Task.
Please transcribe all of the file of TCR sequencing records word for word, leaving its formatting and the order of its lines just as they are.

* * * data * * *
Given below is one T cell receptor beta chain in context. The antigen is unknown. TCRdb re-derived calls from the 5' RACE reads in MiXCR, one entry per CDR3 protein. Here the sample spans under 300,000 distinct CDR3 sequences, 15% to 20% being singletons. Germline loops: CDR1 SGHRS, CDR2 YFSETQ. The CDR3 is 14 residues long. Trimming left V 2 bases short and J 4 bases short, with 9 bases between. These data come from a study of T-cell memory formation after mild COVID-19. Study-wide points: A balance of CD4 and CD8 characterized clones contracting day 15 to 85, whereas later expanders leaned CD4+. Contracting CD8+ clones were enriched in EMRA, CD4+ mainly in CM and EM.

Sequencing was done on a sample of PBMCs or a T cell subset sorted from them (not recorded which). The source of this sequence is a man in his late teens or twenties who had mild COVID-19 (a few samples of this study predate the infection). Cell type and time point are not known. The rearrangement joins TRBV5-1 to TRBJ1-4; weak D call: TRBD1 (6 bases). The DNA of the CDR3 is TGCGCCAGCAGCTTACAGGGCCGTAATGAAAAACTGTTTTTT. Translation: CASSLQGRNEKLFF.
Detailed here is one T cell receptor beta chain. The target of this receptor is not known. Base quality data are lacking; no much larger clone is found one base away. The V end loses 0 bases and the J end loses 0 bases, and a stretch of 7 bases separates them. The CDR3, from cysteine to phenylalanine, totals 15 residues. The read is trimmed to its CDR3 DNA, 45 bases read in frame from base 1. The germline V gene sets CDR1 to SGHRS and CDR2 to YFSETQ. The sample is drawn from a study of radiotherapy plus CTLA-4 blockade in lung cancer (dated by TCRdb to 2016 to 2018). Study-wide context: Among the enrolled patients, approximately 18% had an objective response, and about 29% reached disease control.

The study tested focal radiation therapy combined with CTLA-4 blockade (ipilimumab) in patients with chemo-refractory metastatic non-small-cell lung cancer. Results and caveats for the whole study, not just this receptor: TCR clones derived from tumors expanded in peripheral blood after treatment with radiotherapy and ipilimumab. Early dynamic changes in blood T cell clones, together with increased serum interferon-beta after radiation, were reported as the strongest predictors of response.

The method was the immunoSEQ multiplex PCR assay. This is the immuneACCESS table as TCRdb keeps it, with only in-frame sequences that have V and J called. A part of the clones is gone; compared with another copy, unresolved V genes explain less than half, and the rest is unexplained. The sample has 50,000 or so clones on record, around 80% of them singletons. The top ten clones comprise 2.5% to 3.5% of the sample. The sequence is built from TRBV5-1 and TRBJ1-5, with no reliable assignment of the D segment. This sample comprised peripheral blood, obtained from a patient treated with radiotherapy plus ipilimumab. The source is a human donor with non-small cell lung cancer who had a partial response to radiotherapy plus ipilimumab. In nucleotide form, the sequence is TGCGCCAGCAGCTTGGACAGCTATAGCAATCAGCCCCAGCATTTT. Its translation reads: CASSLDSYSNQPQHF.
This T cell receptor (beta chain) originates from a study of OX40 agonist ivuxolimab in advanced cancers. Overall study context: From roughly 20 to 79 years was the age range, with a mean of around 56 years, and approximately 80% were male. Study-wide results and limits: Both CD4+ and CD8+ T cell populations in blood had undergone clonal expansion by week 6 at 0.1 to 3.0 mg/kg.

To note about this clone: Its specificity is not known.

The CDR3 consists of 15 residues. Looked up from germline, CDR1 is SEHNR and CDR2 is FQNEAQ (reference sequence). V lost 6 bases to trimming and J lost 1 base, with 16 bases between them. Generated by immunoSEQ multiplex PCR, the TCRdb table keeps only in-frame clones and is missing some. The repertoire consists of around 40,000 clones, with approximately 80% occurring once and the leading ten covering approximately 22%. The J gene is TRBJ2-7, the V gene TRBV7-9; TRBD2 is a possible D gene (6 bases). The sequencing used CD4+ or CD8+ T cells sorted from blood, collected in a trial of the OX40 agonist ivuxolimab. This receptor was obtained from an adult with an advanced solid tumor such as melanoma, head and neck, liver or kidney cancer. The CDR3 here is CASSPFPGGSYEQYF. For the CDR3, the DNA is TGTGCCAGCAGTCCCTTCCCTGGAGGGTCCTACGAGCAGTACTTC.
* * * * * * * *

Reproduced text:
Given below is one T cell receptor beta chain in context. The antigen is unknown. TCRdb re-derived calls from the 5' RACE reads in MiXCR, one entry per CDR3 protein. Here the sample spans under 300,000 distinct CDR3 sequences, 15% to 20% being singletons. Germline loops: CDR1 SGHRS, CDR2 YFSETQ. The CDR3 is 14 residues long. Trimming left V 2 bases short and J 4 bases short, with 9 bases between. These data come from a study of T-cell memory formation after mild COVID-19. Study-wide points: A balance of CD4 and CD8 characterized clones contracting day 15 to 85, whereas later expanders leaned CD4+. Contracting CD8+ clones were enriched in EMRA, CD4+ mainly in CM and EM.

Sequencing was done on a sample of PBMCs or a T cell subset sorted from them (not recorded which). The source of this sequence is a man in his late teens or twenties who had mild COVID-19 (a few samples of this study predate the infection). Cell type and time point are not known. The rearrangement joins TRBV5-1 to TRBJ1-4; weak D call: TRBD1 (6 bases). The DNA of the CDR3 is TGCGCCAGCAGCTTACAGGGCCGTAATGAAAAACTGTTTTTT. Translation: CASSLQGRNEKLFF.
Detailed here is one T cell receptor beta chain. The target of this receptor is not known. Base quality data are lacking; no much larger clone is found one base away. The V end loses 0 bases and the J end loses 0 bases, and a stretch of 7 bases separates them. The CDR3, from cysteine to phenylalanine, totals 15 residues. The read is trimmed to its CDR3 DNA, 45 bases read in frame from base 1. The germline V gene sets CDR1 to SGHRS and CDR2 to YFSETQ. The sample is drawn from a study of radiotherapy plus CTLA-4 blockade in lung cancer (dated by TCRdb to 2016 to 2018). Study-wide context: Among the enrolled patients, approximately 18% had an objective response, and about 29% reached disease control.

The study tested focal radiation therapy combined with CTLA-4 blockade (ipilimumab) in patients with chemo-refractory metastatic non-small-cell lung cancer. Results and caveats for the whole study, not just this receptor: TCR clones derived from tumors expanded in peripheral blood after treatment with radiotherapy and ipilimumab. Early dynamic changes in blood T cell clones, together with increased serum interferon-beta after radiation, were reported as the strongest predictors of response.

The method was the immunoSEQ multiplex PCR assay. This is the immuneACCESS table as TCRdb keeps it, with only in-frame sequences that have V and J called. A part of the clones is gone; compared with another copy, unresolved V genes explain less than half, and the rest is unexplained. The sample has 50,000 or so clones on record, around 80% of them singletons. The top ten clones comprise 2.5% to 3.5% of the sample. The sequence is built from TRBV5-1 and TRBJ1-5, with no reliable assignment of the D segment. This sample comprised peripheral blood, obtained from a patient treated with radiotherapy plus ipilimumab. The source is a human donor with non-small cell lung cancer who had a partial response to radiotherapy plus ipilimumab. In nucleotide form, the sequence is TGCGCCAGCAGCTTGGACAGCTATAGCAATCAGCCCCAGCATTTT. Its translation reads: CASSLDSYSNQPQHF.
This T cell receptor (beta chain) originates from a study of OX40 agonist ivuxolimab in advanced cancers. Overall study context: From roughly 20 to 79 years was the age range, with a mean of around 56 years, and approximately 80% were male. Study-wide results and limits: Both CD4+ and CD8+ T cell populations in blood had undergone clonal expansion by week 6 at 0.1 to 3.0 mg/kg.

To note about this clone: Its specificity is not known.

The CDR3 consists of 15 residues. Looked up from germline, CDR1 is SEHNR and CDR2 is FQNEAQ (reference sequence). V lost 6 bases to trimming and J lost 1 base, with 16 bases between them. Generated by immunoSEQ multiplex PCR, the TCRdb table keeps only in-frame clones and is missing some. The repertoire consists of around 40,000 clones, with approximately 80% occurring once and the leading ten covering approximately 22%. The J gene is TRBJ2-7, the V gene TRBV7-9; TRBD2 is a possible D gene (6 bases). The sequencing used CD4+ or CD8+ T cells sorted from blood, collected in a trial of the OX40 agonist ivuxolimab. This receptor was obtained from an adult with an advanced solid tumor such as melanoma, head and neck, liver or kidney cancer. The CDR3 here is CASSPFPGGSYEQYF. For the CDR3, the DNA is TGTGCCAGCAGTCCCTTCCCTGGAGGGTCCTACGAGCAGTACTTC.